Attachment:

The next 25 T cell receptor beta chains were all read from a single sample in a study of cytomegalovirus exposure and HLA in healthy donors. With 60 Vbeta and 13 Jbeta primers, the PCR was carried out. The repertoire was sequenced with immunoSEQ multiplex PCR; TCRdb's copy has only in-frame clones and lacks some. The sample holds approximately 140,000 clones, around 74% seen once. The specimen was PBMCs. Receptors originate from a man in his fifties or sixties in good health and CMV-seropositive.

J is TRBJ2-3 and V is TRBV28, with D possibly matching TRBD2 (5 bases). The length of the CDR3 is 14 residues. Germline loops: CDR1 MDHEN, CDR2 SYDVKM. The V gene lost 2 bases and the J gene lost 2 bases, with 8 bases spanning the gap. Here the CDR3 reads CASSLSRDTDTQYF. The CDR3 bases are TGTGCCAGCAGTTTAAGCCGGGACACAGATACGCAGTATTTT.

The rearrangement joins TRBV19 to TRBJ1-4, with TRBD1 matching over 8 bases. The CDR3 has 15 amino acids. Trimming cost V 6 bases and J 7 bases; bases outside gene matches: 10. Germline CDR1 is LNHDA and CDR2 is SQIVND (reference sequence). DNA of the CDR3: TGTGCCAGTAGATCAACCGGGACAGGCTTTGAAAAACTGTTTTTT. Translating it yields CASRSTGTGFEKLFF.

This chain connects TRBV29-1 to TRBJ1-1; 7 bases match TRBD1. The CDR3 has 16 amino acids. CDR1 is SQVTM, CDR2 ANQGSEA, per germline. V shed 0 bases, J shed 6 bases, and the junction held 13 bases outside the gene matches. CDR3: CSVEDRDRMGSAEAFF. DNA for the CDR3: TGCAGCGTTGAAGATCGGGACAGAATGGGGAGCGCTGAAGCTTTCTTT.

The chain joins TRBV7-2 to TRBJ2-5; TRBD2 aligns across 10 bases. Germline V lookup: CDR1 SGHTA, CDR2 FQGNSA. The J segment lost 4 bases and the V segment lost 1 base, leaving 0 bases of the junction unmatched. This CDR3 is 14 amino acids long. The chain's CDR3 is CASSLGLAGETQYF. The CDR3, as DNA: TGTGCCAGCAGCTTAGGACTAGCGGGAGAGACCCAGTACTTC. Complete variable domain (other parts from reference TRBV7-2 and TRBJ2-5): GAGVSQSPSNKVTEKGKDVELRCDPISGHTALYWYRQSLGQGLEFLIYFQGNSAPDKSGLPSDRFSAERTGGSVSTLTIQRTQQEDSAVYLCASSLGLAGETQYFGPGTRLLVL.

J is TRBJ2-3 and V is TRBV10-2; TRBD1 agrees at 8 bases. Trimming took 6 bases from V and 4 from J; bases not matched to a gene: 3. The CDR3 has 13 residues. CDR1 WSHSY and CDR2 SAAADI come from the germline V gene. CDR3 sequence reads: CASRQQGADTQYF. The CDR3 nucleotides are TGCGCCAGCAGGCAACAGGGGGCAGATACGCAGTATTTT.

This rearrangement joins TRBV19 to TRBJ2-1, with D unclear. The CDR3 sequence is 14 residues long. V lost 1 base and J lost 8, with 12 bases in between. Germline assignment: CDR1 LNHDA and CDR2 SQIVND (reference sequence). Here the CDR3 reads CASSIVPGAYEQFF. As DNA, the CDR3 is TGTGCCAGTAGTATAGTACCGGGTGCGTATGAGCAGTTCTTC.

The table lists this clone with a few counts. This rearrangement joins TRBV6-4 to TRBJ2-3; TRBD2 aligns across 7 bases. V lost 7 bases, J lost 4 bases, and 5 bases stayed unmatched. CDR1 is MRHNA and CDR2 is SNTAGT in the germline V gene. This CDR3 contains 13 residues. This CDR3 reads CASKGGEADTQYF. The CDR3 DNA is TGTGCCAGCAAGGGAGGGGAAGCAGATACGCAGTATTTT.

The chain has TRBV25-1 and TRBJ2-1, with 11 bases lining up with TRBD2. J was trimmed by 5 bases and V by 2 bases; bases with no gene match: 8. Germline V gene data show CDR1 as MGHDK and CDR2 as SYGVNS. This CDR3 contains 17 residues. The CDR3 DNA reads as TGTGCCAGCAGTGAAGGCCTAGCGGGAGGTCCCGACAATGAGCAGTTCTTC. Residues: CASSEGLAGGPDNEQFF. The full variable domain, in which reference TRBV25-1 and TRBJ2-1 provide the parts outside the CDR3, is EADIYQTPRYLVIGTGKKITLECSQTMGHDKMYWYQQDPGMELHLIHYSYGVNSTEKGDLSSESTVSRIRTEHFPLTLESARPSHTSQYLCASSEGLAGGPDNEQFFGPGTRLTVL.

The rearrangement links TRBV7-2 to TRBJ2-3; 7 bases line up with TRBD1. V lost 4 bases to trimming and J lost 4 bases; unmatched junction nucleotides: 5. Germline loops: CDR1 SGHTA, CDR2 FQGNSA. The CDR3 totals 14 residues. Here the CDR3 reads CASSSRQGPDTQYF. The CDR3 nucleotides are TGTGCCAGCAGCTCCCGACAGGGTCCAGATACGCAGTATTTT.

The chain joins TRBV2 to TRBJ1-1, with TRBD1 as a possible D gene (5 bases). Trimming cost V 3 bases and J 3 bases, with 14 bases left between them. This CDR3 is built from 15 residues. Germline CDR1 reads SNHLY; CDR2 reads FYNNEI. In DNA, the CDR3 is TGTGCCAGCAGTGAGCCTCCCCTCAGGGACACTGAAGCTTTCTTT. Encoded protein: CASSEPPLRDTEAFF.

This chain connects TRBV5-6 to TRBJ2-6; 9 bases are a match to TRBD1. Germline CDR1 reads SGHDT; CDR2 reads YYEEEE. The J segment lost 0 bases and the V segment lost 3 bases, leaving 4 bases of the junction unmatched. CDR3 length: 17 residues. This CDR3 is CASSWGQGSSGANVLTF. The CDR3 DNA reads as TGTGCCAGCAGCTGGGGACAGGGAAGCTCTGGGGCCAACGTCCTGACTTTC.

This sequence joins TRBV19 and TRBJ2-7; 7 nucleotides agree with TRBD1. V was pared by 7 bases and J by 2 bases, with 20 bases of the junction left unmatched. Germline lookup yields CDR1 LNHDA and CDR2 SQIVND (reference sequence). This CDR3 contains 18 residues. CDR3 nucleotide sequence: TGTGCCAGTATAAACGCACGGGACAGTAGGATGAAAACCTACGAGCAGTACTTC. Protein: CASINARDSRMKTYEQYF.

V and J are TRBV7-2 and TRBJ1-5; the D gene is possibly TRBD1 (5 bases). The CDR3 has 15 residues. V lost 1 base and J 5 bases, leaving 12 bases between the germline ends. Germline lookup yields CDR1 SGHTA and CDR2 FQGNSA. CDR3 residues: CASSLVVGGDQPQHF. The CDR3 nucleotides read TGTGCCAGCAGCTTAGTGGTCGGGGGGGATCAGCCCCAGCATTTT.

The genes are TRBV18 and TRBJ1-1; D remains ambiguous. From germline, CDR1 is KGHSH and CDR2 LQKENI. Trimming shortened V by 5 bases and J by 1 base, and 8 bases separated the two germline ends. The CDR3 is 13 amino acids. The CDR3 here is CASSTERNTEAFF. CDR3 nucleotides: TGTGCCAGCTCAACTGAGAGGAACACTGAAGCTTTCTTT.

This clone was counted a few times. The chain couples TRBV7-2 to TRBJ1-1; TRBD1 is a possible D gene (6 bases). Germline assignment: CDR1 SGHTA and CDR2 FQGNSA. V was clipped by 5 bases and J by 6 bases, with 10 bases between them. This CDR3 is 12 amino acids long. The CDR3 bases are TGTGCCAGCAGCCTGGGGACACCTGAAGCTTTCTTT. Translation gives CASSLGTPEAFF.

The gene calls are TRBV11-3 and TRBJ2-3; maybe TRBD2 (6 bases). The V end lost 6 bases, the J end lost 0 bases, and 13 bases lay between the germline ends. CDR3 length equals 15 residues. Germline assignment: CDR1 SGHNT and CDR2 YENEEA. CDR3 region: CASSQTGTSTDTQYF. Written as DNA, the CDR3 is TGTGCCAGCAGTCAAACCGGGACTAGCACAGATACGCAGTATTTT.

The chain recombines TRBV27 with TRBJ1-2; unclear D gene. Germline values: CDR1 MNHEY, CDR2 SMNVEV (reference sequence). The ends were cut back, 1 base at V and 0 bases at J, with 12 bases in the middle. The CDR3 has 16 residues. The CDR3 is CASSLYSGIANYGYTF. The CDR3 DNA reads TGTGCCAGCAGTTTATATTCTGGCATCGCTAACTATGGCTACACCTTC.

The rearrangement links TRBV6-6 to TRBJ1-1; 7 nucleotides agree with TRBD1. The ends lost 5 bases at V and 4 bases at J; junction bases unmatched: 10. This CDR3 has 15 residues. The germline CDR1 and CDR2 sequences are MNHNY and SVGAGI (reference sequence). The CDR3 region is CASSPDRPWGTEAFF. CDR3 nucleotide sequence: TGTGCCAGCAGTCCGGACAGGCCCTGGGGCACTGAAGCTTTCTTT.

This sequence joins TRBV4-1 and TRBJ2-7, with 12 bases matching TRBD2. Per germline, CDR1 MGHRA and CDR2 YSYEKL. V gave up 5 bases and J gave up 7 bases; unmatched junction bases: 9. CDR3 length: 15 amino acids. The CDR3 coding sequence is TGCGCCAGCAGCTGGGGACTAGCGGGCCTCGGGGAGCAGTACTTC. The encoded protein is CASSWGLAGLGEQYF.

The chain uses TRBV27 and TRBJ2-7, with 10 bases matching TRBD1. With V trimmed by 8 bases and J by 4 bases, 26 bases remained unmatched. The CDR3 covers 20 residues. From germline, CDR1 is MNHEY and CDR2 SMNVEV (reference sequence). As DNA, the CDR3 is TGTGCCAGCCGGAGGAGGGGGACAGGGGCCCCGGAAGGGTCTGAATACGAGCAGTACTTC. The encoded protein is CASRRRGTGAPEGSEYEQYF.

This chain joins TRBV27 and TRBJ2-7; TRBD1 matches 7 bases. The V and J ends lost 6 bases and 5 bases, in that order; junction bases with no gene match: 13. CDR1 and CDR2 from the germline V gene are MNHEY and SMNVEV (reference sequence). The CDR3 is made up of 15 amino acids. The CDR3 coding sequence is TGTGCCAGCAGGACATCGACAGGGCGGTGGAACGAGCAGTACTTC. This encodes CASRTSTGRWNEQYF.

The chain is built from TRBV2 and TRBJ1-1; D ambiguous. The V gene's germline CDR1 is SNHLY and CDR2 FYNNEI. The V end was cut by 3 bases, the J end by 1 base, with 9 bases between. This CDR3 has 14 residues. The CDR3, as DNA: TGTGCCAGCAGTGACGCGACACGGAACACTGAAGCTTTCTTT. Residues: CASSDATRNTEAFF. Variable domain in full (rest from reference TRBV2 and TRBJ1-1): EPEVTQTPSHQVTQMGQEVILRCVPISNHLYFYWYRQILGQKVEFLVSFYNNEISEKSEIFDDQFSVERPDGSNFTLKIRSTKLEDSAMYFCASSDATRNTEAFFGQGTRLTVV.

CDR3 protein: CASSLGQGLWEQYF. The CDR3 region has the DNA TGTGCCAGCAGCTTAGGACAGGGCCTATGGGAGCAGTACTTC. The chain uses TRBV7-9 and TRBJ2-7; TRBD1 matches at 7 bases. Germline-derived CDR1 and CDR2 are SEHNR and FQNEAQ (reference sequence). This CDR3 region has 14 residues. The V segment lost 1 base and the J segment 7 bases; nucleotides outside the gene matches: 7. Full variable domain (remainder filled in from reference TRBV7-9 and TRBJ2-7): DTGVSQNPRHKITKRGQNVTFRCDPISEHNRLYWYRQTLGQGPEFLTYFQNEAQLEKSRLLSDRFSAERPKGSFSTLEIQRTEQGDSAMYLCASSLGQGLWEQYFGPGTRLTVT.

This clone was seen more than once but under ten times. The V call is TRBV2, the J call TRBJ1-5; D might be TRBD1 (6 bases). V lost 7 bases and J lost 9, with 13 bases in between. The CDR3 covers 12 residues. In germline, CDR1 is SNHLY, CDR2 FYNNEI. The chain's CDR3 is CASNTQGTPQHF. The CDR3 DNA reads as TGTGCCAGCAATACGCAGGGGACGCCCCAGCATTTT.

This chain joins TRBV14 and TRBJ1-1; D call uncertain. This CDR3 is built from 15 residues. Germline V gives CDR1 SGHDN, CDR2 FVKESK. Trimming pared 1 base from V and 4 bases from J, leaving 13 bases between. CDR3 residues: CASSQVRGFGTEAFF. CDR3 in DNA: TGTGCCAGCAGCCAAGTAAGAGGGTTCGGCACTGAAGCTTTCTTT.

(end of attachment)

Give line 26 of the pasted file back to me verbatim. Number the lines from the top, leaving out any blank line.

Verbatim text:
This chain joins TRBV14 and TRBJ1-1; D call uncertain. This CDR3 is built from 15 residues. Germline V gives CDR1 SGHDN, CDR2 FVKESK. Trimming pared 1 base from V and 4 bases from J, leaving 13 bases between. CDR3 residues: CASSQVRGFGTEAFF. CDR3 in DNA: TGTGCCAGCAGCCAAGTAAGAGGGTTCGGCACTGAAGCTTTCTTT.